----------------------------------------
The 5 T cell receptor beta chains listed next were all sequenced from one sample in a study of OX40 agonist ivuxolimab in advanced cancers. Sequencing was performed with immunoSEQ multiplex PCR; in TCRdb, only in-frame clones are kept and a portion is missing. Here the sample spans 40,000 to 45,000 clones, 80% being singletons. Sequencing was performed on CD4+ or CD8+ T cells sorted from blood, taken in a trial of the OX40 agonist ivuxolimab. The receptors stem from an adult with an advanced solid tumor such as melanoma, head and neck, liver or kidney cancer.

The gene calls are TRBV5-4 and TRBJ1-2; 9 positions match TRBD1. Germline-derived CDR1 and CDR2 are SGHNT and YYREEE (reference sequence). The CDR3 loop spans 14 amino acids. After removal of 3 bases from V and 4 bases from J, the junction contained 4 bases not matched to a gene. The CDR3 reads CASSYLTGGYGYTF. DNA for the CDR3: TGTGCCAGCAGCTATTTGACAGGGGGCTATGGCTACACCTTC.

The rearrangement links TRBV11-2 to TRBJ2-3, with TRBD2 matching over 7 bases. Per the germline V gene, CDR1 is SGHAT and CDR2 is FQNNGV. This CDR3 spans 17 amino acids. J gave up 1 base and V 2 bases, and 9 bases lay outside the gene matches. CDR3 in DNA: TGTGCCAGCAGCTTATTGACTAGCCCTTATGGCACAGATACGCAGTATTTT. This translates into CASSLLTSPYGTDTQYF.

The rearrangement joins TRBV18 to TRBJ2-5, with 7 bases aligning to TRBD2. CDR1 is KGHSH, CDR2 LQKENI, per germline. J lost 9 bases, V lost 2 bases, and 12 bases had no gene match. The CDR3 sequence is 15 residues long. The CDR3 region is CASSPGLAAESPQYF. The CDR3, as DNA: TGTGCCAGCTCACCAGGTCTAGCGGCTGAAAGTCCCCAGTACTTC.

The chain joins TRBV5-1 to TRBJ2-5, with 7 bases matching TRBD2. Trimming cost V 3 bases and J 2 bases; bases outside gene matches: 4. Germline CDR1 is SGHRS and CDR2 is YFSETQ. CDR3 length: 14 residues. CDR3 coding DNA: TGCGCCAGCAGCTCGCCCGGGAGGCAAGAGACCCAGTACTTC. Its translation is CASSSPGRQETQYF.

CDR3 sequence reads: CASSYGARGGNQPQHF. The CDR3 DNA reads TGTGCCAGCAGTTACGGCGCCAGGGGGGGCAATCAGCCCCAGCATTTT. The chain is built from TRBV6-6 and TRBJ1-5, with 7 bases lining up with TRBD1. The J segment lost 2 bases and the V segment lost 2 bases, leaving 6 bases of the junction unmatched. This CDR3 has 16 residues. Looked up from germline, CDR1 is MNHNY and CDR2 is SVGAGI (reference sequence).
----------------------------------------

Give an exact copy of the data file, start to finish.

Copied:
The 5 T cell receptor beta chains listed next were all sequenced from one sample in a study of OX40 agonist ivuxolimab in advanced cancers. Sequencing was performed with immunoSEQ multiplex PCR; in TCRdb, only in-frame clones are kept and a portion is missing. Here the sample spans 40,000 to 45,000 clones, 80% being singletons. Sequencing was performed on CD4+ or CD8+ T cells sorted from blood, taken in a trial of the OX40 agonist ivuxolimab. The receptors stem from an adult with an advanced solid tumor such as melanoma, head and neck, liver or kidney cancer.

The gene calls are TRBV5-4 and TRBJ1-2; 9 positions match TRBD1. Germline-derived CDR1 and CDR2 are SGHNT and YYREEE (reference sequence). The CDR3 loop spans 14 amino acids. After removal of 3 bases from V and 4 bases from J, the junction contained 4 bases not matched to a gene. The CDR3 reads CASSYLTGGYGYTF. DNA for the CDR3: TGTGCCAGCAGCTATTTGACAGGGGGCTATGGCTACACCTTC.

The rearrangement links TRBV11-2 to TRBJ2-3, with TRBD2 matching over 7 bases. Per the germline V gene, CDR1 is SGHAT and CDR2 is FQNNGV. This CDR3 spans 17 amino acids. J gave up 1 base and V 2 bases, and 9 bases lay outside the gene matches. CDR3 in DNA: TGTGCCAGCAGCTTATTGACTAGCCCTTATGGCACAGATACGCAGTATTTT. This translates into CASSLLTSPYGTDTQYF.

The rearrangement joins TRBV18 to TRBJ2-5, with 7 bases aligning to TRBD2. CDR1 is KGHSH, CDR2 LQKENI, per germline. J lost 9 bases, V lost 2 bases, and 12 bases had no gene match. The CDR3 sequence is 15 residues long. The CDR3 region is CASSPGLAAESPQYF. The CDR3, as DNA: TGTGCCAGCTCACCAGGTCTAGCGGCTGAAAGTCCCCAGTACTTC.

The chain joins TRBV5-1 to TRBJ2-5, with 7 bases matching TRBD2. Trimming cost V 3 bases and J 2 bases; bases outside gene matches: 4. Germline CDR1 is SGHRS and CDR2 is YFSETQ. CDR3 length: 14 residues. CDR3 coding DNA: TGCGCCAGCAGCTCGCCCGGGAGGCAAGAGACCCAGTACTTC. Its translation is CASSSPGRQETQYF.

CDR3 sequence reads: CASSYGARGGNQPQHF. The CDR3 DNA reads TGTGCCAGCAGTTACGGCGCCAGGGGGGGCAATCAGCCCCAGCATTTT. The chain is built from TRBV6-6 and TRBJ1-5, with 7 bases lining up with TRBD1. The J segment lost 2 bases and the V segment lost 2 bases, leaving 6 bases of the junction unmatched. This CDR3 has 16 residues. Looked up from germline, CDR1 is MNHNY and CDR2 is SVGAGI (reference sequence).